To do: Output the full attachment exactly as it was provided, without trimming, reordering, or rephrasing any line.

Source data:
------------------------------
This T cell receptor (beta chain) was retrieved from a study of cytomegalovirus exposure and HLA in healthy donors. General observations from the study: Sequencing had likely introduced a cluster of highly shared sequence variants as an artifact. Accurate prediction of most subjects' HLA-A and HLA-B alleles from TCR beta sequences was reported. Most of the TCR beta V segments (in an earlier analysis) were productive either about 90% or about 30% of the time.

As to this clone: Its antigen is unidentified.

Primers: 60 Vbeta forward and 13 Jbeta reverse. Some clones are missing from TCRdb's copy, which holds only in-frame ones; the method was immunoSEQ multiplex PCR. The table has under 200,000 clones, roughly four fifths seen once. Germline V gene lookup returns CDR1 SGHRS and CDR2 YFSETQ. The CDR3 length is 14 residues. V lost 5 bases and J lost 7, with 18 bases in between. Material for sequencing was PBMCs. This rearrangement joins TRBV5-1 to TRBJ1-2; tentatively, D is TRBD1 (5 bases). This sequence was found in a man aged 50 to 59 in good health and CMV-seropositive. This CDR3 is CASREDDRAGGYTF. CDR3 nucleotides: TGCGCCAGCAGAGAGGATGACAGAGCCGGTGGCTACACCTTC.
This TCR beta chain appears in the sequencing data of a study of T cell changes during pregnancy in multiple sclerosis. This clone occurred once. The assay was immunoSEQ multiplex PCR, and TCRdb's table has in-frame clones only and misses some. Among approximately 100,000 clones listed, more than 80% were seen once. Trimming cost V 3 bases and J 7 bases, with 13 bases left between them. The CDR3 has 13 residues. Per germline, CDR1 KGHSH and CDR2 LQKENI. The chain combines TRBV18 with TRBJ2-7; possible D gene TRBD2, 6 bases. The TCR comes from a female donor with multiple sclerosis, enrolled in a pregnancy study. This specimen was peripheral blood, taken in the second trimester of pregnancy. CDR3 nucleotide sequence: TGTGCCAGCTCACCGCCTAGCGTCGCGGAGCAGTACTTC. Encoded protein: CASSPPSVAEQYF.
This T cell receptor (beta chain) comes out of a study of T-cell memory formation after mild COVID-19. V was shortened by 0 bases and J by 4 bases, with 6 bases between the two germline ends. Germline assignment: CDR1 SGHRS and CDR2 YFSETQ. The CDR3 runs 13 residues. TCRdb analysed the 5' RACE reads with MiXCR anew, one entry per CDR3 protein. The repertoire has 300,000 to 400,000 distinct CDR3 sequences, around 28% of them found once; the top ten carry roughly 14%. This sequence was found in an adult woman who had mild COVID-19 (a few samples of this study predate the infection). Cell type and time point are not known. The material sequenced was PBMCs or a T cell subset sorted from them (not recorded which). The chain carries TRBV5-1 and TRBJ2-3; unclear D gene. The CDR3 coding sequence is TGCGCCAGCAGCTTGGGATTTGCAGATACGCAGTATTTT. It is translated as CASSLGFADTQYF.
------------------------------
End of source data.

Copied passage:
This T cell receptor (beta chain) was retrieved from a study of cytomegalovirus exposure and HLA in healthy donors. General observations from the study: Sequencing had likely introduced a cluster of highly shared sequence variants as an artifact. Accurate prediction of most subjects' HLA-A and HLA-B alleles from TCR beta sequences was reported. Most of the TCR beta V segments (in an earlier analysis) were productive either about 90% or about 30% of the time.

As to this clone: Its antigen is unidentified.

Primers: 60 Vbeta forward and 13 Jbeta reverse. Some clones are missing from TCRdb's copy, which holds only in-frame ones; the method was immunoSEQ multiplex PCR. The table has under 200,000 clones, roughly four fifths seen once. Germline V gene lookup returns CDR1 SGHRS and CDR2 YFSETQ. The CDR3 length is 14 residues. V lost 5 bases and J lost 7, with 18 bases in between. Material for sequencing was PBMCs. This rearrangement joins TRBV5-1 to TRBJ1-2; tentatively, D is TRBD1 (5 bases). This sequence was found in a man aged 50 to 59 in good health and CMV-seropositive. This CDR3 is CASREDDRAGGYTF. CDR3 nucleotides: TGCGCCAGCAGAGAGGATGACAGAGCCGGTGGCTACACCTTC.
This TCR beta chain appears in the sequencing data of a study of T cell changes during pregnancy in multiple sclerosis. This clone occurred once. The assay was immunoSEQ multiplex PCR, and TCRdb's table has in-frame clones only and misses some. Among approximately 100,000 clones listed, more than 80% were seen once. Trimming cost V 3 bases and J 7 bases, with 13 bases left between them. The CDR3 has 13 residues. Per germline, CDR1 KGHSH and CDR2 LQKENI. The chain combines TRBV18 with TRBJ2-7; possible D gene TRBD2, 6 bases. The TCR comes from a female donor with multiple sclerosis, enrolled in a pregnancy study. This specimen was peripheral blood, taken in the second trimester of pregnancy. CDR3 nucleotide sequence: TGTGCCAGCTCACCGCCTAGCGTCGCGGAGCAGTACTTC. Encoded protein: CASSPPSVAEQYF.
This T cell receptor (beta chain) comes out of a study of T-cell memory formation after mild COVID-19. V was shortened by 0 bases and J by 4 bases, with 6 bases between the two germline ends. Germline assignment: CDR1 SGHRS and CDR2 YFSETQ. The CDR3 runs 13 residues. TCRdb analysed the 5' RACE reads with MiXCR anew, one entry per CDR3 protein. The repertoire has 300,000 to 400,000 distinct CDR3 sequences, around 28% of them found once; the top ten carry roughly 14%. This sequence was found in an adult woman who had mild COVID-19 (a few samples of this study predate the infection). Cell type and time point are not known. The material sequenced was PBMCs or a T cell subset sorted from them (not recorded which). The chain carries TRBV5-1 and TRBJ2-3; unclear D gene. The CDR3 coding sequence is TGCGCCAGCAGCTTGGGATTTGCAGATACGCAGTATTTT. It is translated as CASSLGFADTQYF.